Designed by renowned Disney animator Jin Kim, Belle resembles the studio’s quintessential princess, with a waifish face and impossibly big blue eyes. Suzu, on the other hand, looks like a typical cartoonish anime heroine, signaling the tension between her online and real selves. The Dragon cuts a twisted figure. A selling feature of U is its use of biometric data to link users’ actual bodies with their digital avatars, and the bruises tied to his real-life counterpart bloom across his hunched back like neon fungi.
Belle’s concerts explode in a smorgasbord of color and spectacle, but when the music switches off, U feels limitless but lonely. Designed by London architect Eric Wong, the omni-directional city lives in a near-perpetual twilight. Expansive Inception-style stacked buildings overwhelm the screen, but all their yellow windows are vacant. Adding to U’s amalgamation of ideas, Irish animation studio Cartoon Saloon (Wolfwalkers) contributed background work to the storybook-esque lands surrounding the Dragon’s crumbling castle.
Many of the castle’s details are drawn with white outlines, making the glitchy building look like it’ll flicker out of existence any second. The virtual platform is a fascinating curiosity in Belle, although it’s never made clear how non-viral stars spend their time in U, or how one control-obsessed vigilante hijacked the creators’ powers to expose users’ identities. Perhaps intentionally, though, the real world offers a more compelling place to stay. Lingering shots of the natural world and a warm array of details, like the faded inspirational Post-It notes on Suzu’s wall, or her three-legged dog, all make Suzu’s life feel lived-in.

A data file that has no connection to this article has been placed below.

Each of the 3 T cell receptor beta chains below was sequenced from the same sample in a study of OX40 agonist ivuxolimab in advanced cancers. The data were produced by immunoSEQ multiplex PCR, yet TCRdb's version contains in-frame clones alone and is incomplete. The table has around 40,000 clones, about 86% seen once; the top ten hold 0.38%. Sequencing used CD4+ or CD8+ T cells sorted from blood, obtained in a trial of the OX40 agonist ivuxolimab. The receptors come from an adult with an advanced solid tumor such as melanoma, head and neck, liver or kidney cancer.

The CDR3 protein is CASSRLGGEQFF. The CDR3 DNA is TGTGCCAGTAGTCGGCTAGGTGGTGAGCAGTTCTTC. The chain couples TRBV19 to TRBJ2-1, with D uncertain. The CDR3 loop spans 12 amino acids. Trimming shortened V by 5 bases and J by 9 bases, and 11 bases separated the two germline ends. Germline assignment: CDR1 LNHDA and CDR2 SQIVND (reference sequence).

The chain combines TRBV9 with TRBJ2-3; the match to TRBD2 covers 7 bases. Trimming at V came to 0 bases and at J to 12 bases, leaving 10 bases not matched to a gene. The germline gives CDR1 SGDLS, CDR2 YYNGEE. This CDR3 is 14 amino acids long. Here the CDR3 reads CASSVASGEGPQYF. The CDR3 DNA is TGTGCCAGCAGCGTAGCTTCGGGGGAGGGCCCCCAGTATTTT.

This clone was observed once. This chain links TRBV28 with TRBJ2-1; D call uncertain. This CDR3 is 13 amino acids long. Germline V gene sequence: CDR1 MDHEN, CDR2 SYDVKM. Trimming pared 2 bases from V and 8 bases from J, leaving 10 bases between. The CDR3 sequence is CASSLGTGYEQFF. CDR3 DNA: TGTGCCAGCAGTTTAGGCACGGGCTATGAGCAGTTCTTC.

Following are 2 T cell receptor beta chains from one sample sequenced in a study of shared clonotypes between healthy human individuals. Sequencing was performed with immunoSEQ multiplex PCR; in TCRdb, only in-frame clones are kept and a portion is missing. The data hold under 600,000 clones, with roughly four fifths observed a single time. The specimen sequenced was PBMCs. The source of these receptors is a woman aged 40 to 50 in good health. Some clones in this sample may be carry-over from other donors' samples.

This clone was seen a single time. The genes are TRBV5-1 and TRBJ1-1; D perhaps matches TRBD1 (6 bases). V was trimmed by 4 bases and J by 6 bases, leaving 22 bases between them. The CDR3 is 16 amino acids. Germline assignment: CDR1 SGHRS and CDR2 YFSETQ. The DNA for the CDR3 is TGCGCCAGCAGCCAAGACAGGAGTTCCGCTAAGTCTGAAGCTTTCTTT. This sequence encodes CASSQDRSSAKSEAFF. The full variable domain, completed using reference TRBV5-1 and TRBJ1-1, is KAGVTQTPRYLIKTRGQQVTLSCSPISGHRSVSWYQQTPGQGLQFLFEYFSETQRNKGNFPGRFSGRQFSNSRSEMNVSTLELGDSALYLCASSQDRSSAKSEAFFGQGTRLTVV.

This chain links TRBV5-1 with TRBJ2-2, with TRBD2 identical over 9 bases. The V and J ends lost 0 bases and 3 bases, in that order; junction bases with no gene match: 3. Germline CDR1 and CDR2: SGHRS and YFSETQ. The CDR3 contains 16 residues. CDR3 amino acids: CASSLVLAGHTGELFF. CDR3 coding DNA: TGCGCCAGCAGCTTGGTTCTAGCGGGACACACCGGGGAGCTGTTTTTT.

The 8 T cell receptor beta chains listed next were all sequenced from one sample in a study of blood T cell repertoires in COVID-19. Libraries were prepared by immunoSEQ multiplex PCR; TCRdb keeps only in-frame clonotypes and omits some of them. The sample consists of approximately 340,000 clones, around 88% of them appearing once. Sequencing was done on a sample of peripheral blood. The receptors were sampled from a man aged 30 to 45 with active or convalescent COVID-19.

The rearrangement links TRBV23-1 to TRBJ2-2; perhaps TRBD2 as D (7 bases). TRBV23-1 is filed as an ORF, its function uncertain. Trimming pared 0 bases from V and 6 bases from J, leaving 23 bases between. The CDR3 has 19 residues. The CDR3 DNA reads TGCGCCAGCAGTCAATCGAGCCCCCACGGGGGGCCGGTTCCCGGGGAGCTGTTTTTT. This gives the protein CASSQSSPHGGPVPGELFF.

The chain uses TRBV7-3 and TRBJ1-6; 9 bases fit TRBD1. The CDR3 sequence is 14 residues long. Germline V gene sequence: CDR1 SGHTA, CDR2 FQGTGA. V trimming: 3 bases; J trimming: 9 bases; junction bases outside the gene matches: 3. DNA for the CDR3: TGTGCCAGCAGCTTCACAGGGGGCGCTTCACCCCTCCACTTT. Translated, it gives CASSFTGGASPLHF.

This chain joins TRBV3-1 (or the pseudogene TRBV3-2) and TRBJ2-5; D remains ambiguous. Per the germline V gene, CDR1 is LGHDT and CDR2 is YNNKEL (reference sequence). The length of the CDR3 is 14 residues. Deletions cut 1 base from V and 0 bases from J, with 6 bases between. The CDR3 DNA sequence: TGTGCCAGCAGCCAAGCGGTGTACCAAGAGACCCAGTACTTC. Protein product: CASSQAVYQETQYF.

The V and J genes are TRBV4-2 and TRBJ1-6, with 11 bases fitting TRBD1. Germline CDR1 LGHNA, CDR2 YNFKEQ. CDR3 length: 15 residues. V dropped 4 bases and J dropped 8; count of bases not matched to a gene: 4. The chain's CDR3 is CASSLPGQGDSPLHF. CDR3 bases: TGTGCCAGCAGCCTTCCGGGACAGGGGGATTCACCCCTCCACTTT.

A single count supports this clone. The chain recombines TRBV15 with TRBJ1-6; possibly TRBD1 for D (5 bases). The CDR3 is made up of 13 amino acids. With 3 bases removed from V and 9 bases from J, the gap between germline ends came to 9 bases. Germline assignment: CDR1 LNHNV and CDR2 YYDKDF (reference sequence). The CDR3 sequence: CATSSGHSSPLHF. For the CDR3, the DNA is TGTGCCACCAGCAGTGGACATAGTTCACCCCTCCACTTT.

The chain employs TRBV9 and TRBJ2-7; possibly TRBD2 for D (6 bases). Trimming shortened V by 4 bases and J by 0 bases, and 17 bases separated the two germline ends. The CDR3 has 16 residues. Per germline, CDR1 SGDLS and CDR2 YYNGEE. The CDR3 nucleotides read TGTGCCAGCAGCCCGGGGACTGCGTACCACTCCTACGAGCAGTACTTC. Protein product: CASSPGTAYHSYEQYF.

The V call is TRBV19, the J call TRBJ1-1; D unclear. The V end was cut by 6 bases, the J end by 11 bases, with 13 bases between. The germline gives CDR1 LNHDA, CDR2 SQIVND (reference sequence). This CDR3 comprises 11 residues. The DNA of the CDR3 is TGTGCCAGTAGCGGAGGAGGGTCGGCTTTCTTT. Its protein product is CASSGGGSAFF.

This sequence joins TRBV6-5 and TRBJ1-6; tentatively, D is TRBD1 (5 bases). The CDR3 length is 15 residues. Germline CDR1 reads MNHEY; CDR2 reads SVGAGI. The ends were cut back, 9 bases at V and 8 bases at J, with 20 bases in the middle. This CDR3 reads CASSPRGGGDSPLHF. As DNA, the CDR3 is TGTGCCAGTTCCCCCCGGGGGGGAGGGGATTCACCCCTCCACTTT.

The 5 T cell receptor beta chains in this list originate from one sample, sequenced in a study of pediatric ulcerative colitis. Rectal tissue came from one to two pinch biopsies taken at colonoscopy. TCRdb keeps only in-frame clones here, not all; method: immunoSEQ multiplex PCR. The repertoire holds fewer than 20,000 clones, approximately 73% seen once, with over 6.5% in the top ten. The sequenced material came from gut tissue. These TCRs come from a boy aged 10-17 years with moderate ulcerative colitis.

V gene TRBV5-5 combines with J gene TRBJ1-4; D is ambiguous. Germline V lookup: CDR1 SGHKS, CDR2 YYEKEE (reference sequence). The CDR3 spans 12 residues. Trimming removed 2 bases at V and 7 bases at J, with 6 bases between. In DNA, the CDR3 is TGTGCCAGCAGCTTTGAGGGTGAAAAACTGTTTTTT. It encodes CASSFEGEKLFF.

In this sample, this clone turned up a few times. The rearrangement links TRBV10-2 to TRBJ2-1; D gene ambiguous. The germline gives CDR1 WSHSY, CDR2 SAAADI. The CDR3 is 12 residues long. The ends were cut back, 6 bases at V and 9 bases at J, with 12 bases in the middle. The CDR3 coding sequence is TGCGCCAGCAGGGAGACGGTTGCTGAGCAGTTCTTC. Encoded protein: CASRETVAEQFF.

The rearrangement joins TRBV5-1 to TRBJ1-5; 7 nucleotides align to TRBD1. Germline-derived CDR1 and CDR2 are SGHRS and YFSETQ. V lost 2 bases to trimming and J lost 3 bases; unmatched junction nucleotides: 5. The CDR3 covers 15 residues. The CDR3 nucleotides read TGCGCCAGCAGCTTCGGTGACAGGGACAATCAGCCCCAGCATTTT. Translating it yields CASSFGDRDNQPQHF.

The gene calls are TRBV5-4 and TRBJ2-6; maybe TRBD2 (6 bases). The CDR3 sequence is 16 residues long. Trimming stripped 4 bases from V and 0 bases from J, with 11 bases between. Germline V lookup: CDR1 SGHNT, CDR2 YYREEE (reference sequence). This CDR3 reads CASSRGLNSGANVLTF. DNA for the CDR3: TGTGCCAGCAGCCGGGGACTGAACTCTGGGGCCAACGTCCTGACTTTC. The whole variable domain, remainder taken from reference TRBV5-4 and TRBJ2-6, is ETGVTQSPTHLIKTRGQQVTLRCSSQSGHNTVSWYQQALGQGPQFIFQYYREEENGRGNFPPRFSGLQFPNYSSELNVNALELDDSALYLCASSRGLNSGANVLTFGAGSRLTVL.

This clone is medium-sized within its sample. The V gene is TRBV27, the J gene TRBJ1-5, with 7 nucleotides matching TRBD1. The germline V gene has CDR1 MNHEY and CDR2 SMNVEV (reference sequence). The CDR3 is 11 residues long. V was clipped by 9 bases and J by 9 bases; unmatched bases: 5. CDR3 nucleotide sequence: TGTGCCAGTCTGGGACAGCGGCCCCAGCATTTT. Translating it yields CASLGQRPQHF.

And Suzu is struggling through that life. Her name means “bell” in English, but as her mom’s old choir points out, she’s more like a bell cricket hiding in the shadows. She struggles to relate to her dad and classmates. The latter emotional distance gets rendered physically by the long bus and train journey Suzu makes every day to get to school. She’s surrounded by empty chairs the whole journey. Loneliness is part of her routine. Hosoda makes this consideration of space explicit, with frequent wide shots of Suzu walking home alone. Similarly, as Suzu recalls her mother’s death, the young girl her mom rescues first appears in another wide shot against total blackness. Highlighting the girl’s isolation sets up parallels between Suzu’s decision to help the Dragon with her mom’s own choice.